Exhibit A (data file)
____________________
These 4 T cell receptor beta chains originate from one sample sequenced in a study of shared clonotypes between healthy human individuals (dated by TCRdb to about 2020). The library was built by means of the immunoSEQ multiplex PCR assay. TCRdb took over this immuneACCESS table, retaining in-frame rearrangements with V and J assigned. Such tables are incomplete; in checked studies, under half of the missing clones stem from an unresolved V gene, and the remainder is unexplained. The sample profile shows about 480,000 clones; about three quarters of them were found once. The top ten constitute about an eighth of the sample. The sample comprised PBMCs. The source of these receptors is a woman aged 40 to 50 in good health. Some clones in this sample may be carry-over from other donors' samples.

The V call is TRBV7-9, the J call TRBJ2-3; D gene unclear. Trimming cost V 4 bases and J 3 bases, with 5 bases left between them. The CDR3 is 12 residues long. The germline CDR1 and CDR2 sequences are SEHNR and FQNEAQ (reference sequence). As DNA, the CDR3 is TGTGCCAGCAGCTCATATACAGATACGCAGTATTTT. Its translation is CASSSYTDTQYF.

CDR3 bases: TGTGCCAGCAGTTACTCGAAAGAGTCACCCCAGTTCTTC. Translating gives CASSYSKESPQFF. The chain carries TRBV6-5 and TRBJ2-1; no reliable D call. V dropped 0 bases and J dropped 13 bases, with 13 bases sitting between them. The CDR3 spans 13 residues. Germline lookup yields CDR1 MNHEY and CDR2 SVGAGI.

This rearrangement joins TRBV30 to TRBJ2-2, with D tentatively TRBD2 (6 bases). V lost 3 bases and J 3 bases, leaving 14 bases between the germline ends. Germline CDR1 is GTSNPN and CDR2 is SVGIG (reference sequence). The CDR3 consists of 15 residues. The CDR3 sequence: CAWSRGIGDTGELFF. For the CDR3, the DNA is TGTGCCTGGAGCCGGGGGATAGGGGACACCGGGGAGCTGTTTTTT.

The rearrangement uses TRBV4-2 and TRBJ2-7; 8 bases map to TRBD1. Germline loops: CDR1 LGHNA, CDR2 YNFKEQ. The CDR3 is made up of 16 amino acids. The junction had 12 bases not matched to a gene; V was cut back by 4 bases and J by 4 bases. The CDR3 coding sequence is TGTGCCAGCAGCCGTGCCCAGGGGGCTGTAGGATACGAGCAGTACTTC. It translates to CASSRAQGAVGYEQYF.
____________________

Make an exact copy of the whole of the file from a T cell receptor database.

These 4 T cell receptor beta chains originate from one sample sequenced in a study of shared clonotypes between healthy human individuals (dated by TCRdb to about 2020). The library was built by means of the immunoSEQ multiplex PCR assay. TCRdb took over this immuneACCESS table, retaining in-frame rearrangements with V and J assigned. Such tables are incomplete; in checked studies, under half of the missing clones stem from an unresolved V gene, and the remainder is unexplained. The sample profile shows about 480,000 clones; about three quarters of them were found once. The top ten constitute about an eighth of the sample. The sample comprised PBMCs. The source of these receptors is a woman aged 40 to 50 in good health. Some clones in this sample may be carry-over from other donors' samples.

The V call is TRBV7-9, the J call TRBJ2-3; D gene unclear. Trimming cost V 4 bases and J 3 bases, with 5 bases left between them. The CDR3 is 12 residues long. The germline CDR1 and CDR2 sequences are SEHNR and FQNEAQ (reference sequence). As DNA, the CDR3 is TGTGCCAGCAGCTCATATACAGATACGCAGTATTTT. Its translation is CASSSYTDTQYF.

CDR3 bases: TGTGCCAGCAGTTACTCGAAAGAGTCACCCCAGTTCTTC. Translating gives CASSYSKESPQFF. The chain carries TRBV6-5 and TRBJ2-1; no reliable D call. V dropped 0 bases and J dropped 13 bases, with 13 bases sitting between them. The CDR3 spans 13 residues. Germline lookup yields CDR1 MNHEY and CDR2 SVGAGI.

This rearrangement joins TRBV30 to TRBJ2-2, with D tentatively TRBD2 (6 bases). V lost 3 bases and J 3 bases, leaving 14 bases between the germline ends. Germline CDR1 is GTSNPN and CDR2 is SVGIG (reference sequence). The CDR3 consists of 15 residues. The CDR3 sequence: CAWSRGIGDTGELFF. For the CDR3, the DNA is TGTGCCTGGAGCCGGGGGATAGGGGACACCGGGGAGCTGTTTTTT.

The rearrangement uses TRBV4-2 and TRBJ2-7; 8 bases map to TRBD1. Germline loops: CDR1 LGHNA, CDR2 YNFKEQ. The CDR3 is made up of 16 amino acids. The junction had 12 bases not matched to a gene; V was cut back by 4 bases and J by 4 bases. The CDR3 coding sequence is TGTGCCAGCAGCCGTGCCCAGGGGGCTGTAGGATACGAGCAGTACTTC. It translates to CASSRAQGAVGYEQYF.